To start, the dial side is designed to showcase its finishing, one of the focal points of the LM series, which are inspired by classical, 19th century watchmaking.

Perhaps the most compelling bit of the construction are the steel bridges – all wonderfully finished. Take for instance the pair of steel bridges behind each of the twin dials, which despite being smallish, manage to be highly polished and rounded on its top surface with straight grained flanks, and set with a bowl-shaped gold chaton.

And on the back, the layout is unusual too. Instead of a having the bridges styled like a pocket watch as is tradition with the LM series, the movement architecture is decidedly modern.

It has three barrels surrounding a central ratchet wheel that incorporates an unusual, blued three-armed click spring, resulting in a long, seven-day power reserve, a huge increase from the 45 hours of the LM1.

The fact that the movement is far more advanced than that of the LM1, while retaining the 44 mm diameter as the LM1, testifies to the smartness of its construction.

Key Facts and Price

MB&F Legacy Machine LMX

Diameter: 44 mm
Height: 21.4 mm
Material: Titanium or 18k pink gold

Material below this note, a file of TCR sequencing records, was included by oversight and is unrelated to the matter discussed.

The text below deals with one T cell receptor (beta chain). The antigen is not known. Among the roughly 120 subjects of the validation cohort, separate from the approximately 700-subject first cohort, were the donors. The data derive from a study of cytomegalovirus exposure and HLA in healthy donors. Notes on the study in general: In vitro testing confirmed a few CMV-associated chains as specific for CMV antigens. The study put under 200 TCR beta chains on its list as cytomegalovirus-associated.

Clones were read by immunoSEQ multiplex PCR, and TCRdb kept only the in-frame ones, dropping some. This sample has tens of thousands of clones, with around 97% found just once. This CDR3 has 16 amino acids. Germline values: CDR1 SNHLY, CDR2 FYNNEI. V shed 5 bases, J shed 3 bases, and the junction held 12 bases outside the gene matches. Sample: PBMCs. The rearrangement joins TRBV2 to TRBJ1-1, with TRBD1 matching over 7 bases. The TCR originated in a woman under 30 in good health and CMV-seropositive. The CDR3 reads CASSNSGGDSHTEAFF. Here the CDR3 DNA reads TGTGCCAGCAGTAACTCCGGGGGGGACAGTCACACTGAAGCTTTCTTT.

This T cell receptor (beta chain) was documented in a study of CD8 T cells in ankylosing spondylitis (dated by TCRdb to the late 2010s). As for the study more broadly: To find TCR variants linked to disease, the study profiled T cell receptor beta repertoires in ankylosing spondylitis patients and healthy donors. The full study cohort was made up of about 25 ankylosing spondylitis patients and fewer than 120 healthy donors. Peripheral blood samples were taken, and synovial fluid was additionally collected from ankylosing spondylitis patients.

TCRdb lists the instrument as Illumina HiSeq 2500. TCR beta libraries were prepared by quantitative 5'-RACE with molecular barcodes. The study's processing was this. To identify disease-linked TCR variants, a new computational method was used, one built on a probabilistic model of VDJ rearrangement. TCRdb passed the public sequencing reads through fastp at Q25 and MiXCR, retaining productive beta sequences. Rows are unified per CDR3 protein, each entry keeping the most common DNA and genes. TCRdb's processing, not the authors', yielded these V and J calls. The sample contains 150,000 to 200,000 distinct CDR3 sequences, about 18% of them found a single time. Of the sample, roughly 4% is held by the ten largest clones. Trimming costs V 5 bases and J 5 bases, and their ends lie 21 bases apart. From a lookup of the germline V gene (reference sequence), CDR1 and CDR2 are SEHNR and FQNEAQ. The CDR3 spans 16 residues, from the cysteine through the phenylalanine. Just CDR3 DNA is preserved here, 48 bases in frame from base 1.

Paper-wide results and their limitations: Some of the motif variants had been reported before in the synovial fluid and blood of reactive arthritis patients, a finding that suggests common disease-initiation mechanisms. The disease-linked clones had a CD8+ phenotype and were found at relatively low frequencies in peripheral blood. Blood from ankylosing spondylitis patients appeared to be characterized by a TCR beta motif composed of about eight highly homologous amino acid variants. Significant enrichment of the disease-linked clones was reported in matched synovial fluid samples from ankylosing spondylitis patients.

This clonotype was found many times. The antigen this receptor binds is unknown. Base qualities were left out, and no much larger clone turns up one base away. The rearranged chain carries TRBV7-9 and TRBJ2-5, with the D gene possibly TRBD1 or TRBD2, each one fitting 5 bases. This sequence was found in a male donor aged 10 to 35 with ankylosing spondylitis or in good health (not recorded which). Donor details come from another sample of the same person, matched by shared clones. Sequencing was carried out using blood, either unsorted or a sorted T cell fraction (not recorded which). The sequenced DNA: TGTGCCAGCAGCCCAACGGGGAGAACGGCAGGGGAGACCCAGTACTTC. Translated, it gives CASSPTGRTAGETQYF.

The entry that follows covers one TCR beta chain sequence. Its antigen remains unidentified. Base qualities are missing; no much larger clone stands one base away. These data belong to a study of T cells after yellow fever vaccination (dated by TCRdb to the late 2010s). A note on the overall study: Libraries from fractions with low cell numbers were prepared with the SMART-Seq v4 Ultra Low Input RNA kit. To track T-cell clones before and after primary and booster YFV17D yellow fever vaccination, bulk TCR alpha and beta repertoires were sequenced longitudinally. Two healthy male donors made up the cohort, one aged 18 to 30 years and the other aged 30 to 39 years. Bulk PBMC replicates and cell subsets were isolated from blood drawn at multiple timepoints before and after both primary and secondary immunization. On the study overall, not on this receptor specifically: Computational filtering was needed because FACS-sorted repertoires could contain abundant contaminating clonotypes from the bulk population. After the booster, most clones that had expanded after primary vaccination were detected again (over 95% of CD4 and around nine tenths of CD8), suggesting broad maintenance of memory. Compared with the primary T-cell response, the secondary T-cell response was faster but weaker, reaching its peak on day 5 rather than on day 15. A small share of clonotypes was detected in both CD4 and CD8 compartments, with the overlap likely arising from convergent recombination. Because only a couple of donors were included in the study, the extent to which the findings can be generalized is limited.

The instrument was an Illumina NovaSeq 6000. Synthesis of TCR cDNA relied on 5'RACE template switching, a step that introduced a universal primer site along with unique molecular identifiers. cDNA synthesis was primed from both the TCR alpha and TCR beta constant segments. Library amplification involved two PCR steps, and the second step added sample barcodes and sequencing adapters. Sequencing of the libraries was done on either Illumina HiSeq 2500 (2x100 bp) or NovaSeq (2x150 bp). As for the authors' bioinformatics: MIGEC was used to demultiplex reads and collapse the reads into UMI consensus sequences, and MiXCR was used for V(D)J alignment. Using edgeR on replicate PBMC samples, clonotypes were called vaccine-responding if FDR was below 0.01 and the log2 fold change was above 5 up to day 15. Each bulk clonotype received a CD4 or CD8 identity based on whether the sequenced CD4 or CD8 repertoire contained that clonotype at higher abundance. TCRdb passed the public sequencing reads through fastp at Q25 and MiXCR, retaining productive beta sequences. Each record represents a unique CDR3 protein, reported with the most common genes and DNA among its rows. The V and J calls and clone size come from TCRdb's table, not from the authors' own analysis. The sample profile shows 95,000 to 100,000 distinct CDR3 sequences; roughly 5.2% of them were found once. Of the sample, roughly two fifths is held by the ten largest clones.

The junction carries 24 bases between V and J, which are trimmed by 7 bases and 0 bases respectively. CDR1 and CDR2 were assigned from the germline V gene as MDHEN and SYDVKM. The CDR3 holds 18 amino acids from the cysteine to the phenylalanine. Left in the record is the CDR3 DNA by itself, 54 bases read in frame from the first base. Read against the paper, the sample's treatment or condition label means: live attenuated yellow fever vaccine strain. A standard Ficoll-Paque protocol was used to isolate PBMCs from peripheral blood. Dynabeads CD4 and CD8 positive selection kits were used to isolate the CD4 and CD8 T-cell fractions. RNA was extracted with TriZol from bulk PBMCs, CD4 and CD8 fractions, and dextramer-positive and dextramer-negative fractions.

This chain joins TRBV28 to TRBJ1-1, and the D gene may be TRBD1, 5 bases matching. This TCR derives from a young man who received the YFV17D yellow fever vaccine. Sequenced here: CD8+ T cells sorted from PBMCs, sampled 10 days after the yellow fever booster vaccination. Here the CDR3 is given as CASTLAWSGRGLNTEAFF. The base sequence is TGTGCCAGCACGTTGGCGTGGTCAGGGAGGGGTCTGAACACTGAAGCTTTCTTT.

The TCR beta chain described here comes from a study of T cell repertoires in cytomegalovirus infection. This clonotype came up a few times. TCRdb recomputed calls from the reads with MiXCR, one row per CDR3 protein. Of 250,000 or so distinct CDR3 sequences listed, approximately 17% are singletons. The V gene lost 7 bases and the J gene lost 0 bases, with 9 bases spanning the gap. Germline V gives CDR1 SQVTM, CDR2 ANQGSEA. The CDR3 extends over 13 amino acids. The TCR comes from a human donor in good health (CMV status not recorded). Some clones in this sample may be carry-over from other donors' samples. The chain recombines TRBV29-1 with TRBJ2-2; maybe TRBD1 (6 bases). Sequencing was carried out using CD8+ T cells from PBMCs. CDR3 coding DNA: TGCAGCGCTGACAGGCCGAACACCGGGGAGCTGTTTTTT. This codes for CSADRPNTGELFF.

Crystal: Sapphire
Water resistance: 30 m

Movement: Three-dimensional horological movement
Functions: Hours, minutes, second time zone, and power reserve indicator
Winding: Hand-wound
Frequency: 18,000 beats per hour (2.5 Hz)
Power reserve: 7 days

Strap: Alligator strap with folding buckle in matching metal

Limited edition:
Titanium – 33 pieces
Pink Gold – 18 pieces
 At MB&F retailers and MAD Galleries
Titanium – US$112,000
Pink Gold – US$128,000

For more, visit MBandF.com.


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Omega Introduces the Seamaster 300 Bronze Gold

An unprecedented semi-precious metal alloy.

Bronze dive watches are already a well established fad, and a little passé. Omega has sidestepped that by going one step further, putting its own twist on the idea with an interesting proprietary alloy that combines copper and gold. This unprecedented material makes its debut in the Seamaster 300 Bronze Gold, the flagship model in its new line of retro dive watches.

Notably, because Bronze Gold is an alloy with low gold content – its proportion of the precious metal is less than 40% in contrast to 75% in ordinary 18k gold – the Seamaster 300 Bronze Gold is more affordable than the typical gold dive watch.

Initial thoughts

The new Seamaster 300 is the perfect watch to introduce the new alloy, since bronze is very much a material for maritime adventures, while its gold content creates a warm, slightly aged look befitting for the vintage-inspired design. The result is a watch that’s seemingly aged yet resplendent.

And it’s worth pointing out the faux-vintage Super-Luminova on the dial and hands work better with the warm colours of the Seamaster Bronze Gold than on the steel version that’s evidently a modern watch in colours and style.

Even though Bronze Gold is one of the most intriguing new alloys of late, Omega already has numerous gold alloys to its name – from white Canopus gold to red Sedna Gold – which makes the new alloy seem less exciting than it deserves.